Colombia women’s national team accuses FCF of discrimination, neglect

Colombian footballer Natalia Gaitan (center) speaks during a press conference of the Colombian women’s national football team in Bogota, Colombia, in March 2019.  Gonzalez Puche and players of the Colombian women national football team accused the Federation of Colombian Futbol of sexual discrimination. (Photo by Diana Sanchez/AFP/Getty Images)

The Colombian women’s national team accused the Federation of Colombian Futbol (FCF) of sexual discrimination and receiving inferior benefits to their male counterparts, according to BBC.

The U.S. women’s national soccer team is not the only one fighting a battle against gender discrimination. Colombia’s team is in a state of neglect.

The accusations come on the heels of the top-ranked U.S. women’s national team filing a lawsuit against U.S. Soccer alleging discrimination.

The American women accused U.S. Soccer of “institutionalized gender discrimination,” and relegating them to second-class status behind the men’s team, which has had nowhere near the success as their female counterparts on the international stage.

According to the lawsuit, the team is being paid significantly less than the men’s team, as little as 38 percent of pay per contest.  

This lawsuit comes months before the U.S. sets to defend its World Cup title in France in the 2019 FIFA World Cup.

Colombia doesn’t have a head coach following the firing of coach Nelson Abadia in June 2018.  The players have not been getting paid their normal fixed sum of 60,000 Colombian pesos (about $20) per day. The team has also accused the FCF of not paying for international flights to attend team training camps, which in more than one occasion had year-long gaps in between them.

Melisa Ortiz and Isabella Echeverri have been at the forefront of the accusations.

Ortiz said the FCF treats the women’s squad with “no respect,” adding: “They’re treating us like second-class citizens and not giving us the respect we deserve. They have a ‘machista’ mindset.”

“I demand they respect and value us, not only as people, but as footballers. It doesn’t matter whether we’re male or female,” Ortiz told BBC.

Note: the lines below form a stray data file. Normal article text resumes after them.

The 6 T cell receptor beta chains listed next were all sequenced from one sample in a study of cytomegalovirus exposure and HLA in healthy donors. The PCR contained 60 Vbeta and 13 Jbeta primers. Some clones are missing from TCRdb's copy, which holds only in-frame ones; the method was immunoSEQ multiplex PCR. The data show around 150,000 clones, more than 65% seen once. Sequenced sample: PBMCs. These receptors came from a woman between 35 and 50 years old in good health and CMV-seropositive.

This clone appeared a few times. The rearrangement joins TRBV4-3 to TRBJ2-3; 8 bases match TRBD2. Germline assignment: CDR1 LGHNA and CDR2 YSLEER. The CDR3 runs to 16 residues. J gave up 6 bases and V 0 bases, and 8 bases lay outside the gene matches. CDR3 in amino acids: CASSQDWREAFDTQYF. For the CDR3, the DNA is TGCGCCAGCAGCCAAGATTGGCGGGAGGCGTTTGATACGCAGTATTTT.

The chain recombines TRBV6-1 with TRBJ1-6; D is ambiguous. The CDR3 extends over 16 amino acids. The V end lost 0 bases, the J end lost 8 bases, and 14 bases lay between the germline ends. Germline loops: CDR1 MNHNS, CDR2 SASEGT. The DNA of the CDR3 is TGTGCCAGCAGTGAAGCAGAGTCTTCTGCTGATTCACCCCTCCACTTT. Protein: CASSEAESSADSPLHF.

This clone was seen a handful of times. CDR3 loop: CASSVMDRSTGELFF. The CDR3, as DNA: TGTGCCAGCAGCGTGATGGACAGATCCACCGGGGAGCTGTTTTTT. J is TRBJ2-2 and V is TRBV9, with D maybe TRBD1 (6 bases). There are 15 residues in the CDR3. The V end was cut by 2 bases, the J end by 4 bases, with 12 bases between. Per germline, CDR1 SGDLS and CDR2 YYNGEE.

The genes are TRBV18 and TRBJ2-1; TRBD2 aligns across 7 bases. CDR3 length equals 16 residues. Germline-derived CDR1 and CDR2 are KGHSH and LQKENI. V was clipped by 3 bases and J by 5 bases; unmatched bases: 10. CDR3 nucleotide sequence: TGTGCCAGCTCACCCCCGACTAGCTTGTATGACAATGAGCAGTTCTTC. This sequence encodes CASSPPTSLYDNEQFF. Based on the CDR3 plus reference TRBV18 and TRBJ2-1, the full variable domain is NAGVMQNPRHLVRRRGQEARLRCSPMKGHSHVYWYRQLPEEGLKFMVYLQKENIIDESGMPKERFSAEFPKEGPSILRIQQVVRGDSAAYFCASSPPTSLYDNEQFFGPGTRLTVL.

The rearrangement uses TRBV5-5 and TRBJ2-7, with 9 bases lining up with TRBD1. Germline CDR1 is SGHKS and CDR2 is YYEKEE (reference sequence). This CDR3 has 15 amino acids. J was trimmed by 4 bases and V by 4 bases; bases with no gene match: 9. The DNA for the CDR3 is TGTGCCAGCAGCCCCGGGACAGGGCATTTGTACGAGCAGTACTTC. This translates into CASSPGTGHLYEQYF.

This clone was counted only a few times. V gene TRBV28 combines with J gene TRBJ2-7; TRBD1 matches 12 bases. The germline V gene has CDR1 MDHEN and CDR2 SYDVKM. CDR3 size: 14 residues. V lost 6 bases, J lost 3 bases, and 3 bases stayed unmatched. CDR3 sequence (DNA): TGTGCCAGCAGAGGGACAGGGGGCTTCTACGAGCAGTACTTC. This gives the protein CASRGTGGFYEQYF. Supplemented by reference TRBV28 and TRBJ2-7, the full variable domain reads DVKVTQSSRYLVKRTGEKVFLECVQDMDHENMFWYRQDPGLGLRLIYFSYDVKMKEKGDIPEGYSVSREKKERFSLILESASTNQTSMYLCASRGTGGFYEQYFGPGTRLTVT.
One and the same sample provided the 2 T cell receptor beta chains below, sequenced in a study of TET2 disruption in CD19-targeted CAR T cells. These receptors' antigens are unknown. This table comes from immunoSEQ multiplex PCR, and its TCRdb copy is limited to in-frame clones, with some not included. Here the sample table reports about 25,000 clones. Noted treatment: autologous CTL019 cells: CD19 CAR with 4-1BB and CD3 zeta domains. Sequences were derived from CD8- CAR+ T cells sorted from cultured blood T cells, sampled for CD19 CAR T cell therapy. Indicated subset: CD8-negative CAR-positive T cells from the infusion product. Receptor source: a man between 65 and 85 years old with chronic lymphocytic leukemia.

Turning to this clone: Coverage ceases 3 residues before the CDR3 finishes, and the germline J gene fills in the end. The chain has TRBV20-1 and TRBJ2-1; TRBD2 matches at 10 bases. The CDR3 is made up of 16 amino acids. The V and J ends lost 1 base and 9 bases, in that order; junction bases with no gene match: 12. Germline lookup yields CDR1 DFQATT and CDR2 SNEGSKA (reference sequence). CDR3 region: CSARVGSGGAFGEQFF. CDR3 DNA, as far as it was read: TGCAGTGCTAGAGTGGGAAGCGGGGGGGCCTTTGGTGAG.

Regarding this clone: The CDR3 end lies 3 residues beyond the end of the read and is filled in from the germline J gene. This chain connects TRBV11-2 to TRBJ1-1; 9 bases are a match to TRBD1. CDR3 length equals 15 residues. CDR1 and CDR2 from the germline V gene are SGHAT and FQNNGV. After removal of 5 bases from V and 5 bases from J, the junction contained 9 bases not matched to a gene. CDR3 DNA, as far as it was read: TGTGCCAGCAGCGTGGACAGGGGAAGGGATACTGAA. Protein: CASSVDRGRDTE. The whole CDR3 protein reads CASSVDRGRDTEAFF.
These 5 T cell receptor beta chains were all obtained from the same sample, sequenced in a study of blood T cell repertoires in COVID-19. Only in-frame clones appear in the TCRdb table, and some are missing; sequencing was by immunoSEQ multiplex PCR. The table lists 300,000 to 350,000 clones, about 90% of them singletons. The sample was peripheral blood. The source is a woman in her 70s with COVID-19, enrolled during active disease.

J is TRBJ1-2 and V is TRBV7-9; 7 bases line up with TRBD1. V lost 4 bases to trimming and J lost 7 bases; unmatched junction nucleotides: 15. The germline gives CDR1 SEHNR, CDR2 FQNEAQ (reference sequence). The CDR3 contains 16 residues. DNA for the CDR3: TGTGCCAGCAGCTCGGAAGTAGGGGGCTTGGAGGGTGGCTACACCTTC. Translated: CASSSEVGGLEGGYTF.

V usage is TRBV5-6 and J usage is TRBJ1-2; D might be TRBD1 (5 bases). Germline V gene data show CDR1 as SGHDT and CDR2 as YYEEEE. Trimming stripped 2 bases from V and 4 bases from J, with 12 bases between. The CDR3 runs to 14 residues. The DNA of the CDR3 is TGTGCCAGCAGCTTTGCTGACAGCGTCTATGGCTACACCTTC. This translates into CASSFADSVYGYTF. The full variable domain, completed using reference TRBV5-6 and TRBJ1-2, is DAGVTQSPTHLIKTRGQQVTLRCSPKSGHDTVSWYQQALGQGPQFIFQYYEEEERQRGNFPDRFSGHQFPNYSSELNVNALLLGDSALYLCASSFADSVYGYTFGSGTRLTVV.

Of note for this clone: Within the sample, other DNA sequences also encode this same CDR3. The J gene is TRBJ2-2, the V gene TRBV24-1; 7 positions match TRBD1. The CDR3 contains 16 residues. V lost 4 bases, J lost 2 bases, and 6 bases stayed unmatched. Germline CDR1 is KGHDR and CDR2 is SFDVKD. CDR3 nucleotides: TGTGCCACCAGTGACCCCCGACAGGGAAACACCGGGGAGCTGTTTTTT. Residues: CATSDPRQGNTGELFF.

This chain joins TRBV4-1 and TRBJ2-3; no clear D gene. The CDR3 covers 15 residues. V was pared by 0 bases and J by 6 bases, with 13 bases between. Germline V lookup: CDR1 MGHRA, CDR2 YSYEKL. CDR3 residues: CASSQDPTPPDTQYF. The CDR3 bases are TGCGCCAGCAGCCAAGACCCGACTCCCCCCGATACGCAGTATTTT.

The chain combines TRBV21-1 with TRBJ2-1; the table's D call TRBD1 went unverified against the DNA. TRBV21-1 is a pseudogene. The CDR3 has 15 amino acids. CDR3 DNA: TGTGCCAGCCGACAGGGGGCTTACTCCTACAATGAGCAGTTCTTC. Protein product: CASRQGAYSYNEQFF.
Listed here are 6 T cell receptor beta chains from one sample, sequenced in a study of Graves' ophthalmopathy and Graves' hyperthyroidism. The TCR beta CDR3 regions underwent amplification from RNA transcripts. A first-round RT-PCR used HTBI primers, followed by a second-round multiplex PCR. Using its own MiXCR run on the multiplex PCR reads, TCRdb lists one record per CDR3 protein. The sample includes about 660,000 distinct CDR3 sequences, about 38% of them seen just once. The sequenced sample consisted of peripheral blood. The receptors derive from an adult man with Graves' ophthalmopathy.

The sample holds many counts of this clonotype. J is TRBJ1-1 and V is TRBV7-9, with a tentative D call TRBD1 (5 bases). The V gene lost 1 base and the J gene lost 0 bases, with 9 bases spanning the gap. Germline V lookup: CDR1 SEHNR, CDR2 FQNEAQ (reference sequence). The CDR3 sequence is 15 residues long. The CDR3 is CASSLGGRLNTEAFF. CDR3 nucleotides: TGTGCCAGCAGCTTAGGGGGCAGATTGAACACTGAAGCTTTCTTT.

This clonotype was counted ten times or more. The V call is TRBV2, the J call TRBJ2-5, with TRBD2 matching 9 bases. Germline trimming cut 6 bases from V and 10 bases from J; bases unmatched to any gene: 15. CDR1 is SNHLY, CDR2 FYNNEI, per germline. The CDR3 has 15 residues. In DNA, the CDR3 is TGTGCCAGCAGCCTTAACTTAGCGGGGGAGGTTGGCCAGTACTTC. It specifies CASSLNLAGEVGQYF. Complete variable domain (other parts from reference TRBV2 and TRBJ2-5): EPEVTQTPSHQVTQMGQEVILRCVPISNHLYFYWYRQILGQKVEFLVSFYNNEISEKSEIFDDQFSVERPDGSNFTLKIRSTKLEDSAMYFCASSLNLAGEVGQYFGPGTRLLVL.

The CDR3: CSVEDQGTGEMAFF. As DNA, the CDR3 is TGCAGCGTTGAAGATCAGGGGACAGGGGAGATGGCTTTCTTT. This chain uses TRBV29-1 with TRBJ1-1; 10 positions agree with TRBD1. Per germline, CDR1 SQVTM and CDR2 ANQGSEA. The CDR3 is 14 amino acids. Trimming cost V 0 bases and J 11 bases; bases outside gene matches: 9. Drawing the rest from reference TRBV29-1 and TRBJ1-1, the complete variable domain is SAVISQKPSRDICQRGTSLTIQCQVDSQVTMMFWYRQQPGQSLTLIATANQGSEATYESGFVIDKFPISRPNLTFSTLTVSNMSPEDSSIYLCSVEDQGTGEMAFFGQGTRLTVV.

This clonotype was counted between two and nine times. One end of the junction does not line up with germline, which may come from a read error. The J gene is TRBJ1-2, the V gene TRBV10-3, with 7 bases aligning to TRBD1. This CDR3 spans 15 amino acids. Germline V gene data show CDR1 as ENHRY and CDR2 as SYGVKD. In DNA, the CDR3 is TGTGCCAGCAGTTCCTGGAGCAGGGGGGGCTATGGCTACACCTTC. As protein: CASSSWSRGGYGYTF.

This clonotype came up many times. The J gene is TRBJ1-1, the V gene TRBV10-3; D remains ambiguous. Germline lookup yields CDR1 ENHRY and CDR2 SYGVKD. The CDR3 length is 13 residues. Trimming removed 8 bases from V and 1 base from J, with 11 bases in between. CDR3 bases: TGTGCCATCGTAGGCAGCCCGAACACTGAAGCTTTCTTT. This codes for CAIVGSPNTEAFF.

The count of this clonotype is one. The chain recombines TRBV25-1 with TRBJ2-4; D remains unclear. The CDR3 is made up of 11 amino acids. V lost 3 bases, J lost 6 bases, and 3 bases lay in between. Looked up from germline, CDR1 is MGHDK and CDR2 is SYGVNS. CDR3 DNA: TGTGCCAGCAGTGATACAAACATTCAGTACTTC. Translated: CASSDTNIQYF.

These accusations have produced rousing support from members of the Colombian men’s national team, who called, in a Twitter statement, for an investigation.

According to Ortiz, the team went more than 400 days without a coach or training session following the 2016 Rio Olympics, and 745 days without a coach or training session following the 2012 London Olympics.

The team doesn’t have any games scheduled. Colombia failed to qualify for the 2019 FIFA World Cup in France after finishing fourth in the Copa America Femenina.

It’s not just the national team the federation fails to support. The top flight women’s league in Colombia, Liga Aguila Femenina, is in danger of losing funding and support. The league has a three-year funding commitment from CONMEBOL (the South American football governing body), DIMAYOR (which runs professional football in Colombia), and FIFA (the international governing body).

However, the commitment is set to end following the 2019 season, and, according to The Equalizer, there isn’t a whole lot of confidence the league will continue to be supported.

After Colombian club Atlético Huila won the Copa Libertadores Femenina in December, star Yoreli Rincon posted on social media that the team would never see the $55,000 for winning the competition. That and the viral video of the team being forced to sleep on the airport floor following their championship victory highlight just a small part of the problem.

TJ Mathewson is a junior journalism student at Arizona State University

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